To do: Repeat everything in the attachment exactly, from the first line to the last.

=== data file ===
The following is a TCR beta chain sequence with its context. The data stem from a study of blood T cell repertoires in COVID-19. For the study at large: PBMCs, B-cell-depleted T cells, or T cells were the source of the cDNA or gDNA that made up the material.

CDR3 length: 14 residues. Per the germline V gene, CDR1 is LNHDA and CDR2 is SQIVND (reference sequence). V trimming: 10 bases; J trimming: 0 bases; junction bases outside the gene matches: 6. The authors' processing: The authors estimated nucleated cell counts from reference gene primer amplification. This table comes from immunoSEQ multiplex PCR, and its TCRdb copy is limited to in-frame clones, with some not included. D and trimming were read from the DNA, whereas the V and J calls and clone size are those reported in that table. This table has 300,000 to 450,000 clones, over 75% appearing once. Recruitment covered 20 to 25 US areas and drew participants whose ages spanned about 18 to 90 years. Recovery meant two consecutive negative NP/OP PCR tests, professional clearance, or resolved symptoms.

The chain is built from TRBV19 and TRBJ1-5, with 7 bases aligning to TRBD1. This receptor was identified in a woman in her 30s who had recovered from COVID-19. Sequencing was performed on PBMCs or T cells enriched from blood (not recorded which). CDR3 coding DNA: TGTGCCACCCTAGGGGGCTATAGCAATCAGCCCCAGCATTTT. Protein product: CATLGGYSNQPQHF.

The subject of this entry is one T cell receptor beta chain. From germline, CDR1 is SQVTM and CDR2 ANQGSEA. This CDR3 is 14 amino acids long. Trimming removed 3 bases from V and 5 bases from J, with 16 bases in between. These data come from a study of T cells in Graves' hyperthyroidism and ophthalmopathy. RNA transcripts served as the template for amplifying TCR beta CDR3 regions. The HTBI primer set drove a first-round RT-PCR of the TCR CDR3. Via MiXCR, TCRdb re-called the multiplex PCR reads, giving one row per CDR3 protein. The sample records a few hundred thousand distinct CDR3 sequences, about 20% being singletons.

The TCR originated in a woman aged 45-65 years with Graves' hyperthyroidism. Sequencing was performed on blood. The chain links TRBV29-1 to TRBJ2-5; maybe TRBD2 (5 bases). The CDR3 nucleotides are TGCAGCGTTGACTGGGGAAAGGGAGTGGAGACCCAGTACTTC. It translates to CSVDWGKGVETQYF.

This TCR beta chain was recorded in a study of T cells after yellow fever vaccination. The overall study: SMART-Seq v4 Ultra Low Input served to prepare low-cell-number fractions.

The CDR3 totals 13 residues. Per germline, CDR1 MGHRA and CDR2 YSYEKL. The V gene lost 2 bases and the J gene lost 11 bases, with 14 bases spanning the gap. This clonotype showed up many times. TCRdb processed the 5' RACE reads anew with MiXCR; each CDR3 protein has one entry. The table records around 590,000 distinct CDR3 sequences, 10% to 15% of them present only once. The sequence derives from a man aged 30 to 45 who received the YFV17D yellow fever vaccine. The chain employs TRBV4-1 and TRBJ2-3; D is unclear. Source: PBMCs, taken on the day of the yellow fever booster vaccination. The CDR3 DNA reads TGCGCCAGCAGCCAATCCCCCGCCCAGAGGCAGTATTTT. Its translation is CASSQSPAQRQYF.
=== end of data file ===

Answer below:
The following is a TCR beta chain sequence with its context. The data stem from a study of blood T cell repertoires in COVID-19. For the study at large: PBMCs, B-cell-depleted T cells, or T cells were the source of the cDNA or gDNA that made up the material.

CDR3 length: 14 residues. Per the germline V gene, CDR1 is LNHDA and CDR2 is SQIVND (reference sequence). V trimming: 10 bases; J trimming: 0 bases; junction bases outside the gene matches: 6. The authors' processing: The authors estimated nucleated cell counts from reference gene primer amplification. This table comes from immunoSEQ multiplex PCR, and its TCRdb copy is limited to in-frame clones, with some not included. D and trimming were read from the DNA, whereas the V and J calls and clone size are those reported in that table. This table has 300,000 to 450,000 clones, over 75% appearing once. Recruitment covered 20 to 25 US areas and drew participants whose ages spanned about 18 to 90 years. Recovery meant two consecutive negative NP/OP PCR tests, professional clearance, or resolved symptoms.

The chain is built from TRBV19 and TRBJ1-5, with 7 bases aligning to TRBD1. This receptor was identified in a woman in her 30s who had recovered from COVID-19. Sequencing was performed on PBMCs or T cells enriched from blood (not recorded which). CDR3 coding DNA: TGTGCCACCCTAGGGGGCTATAGCAATCAGCCCCAGCATTTT. Protein product: CATLGGYSNQPQHF.

The subject of this entry is one T cell receptor beta chain. From germline, CDR1 is SQVTM and CDR2 ANQGSEA. This CDR3 is 14 amino acids long. Trimming removed 3 bases from V and 5 bases from J, with 16 bases in between. These data come from a study of T cells in Graves' hyperthyroidism and ophthalmopathy. RNA transcripts served as the template for amplifying TCR beta CDR3 regions. The HTBI primer set drove a first-round RT-PCR of the TCR CDR3. Via MiXCR, TCRdb re-called the multiplex PCR reads, giving one row per CDR3 protein. The sample records a few hundred thousand distinct CDR3 sequences, about 20% being singletons.

The TCR originated in a woman aged 45-65 years with Graves' hyperthyroidism. Sequencing was performed on blood. The chain links TRBV29-1 to TRBJ2-5; maybe TRBD2 (5 bases). The CDR3 nucleotides are TGCAGCGTTGACTGGGGAAAGGGAGTGGAGACCCAGTACTTC. It translates to CSVDWGKGVETQYF.

This TCR beta chain was recorded in a study of T cells after yellow fever vaccination. The overall study: SMART-Seq v4 Ultra Low Input served to prepare low-cell-number fractions.

The CDR3 totals 13 residues. Per germline, CDR1 MGHRA and CDR2 YSYEKL. The V gene lost 2 bases and the J gene lost 11 bases, with 14 bases spanning the gap. This clonotype showed up many times. TCRdb processed the 5' RACE reads anew with MiXCR; each CDR3 protein has one entry. The table records around 590,000 distinct CDR3 sequences, 10% to 15% of them present only once. The sequence derives from a man aged 30 to 45 who received the YFV17D yellow fever vaccine. The chain employs TRBV4-1 and TRBJ2-3; D is unclear. Source: PBMCs, taken on the day of the yellow fever booster vaccination. The CDR3 DNA reads TGCGCCAGCAGCCAATCCCCCGCCCAGAGGCAGTATTTT. Its translation is CASSQSPAQRQYF.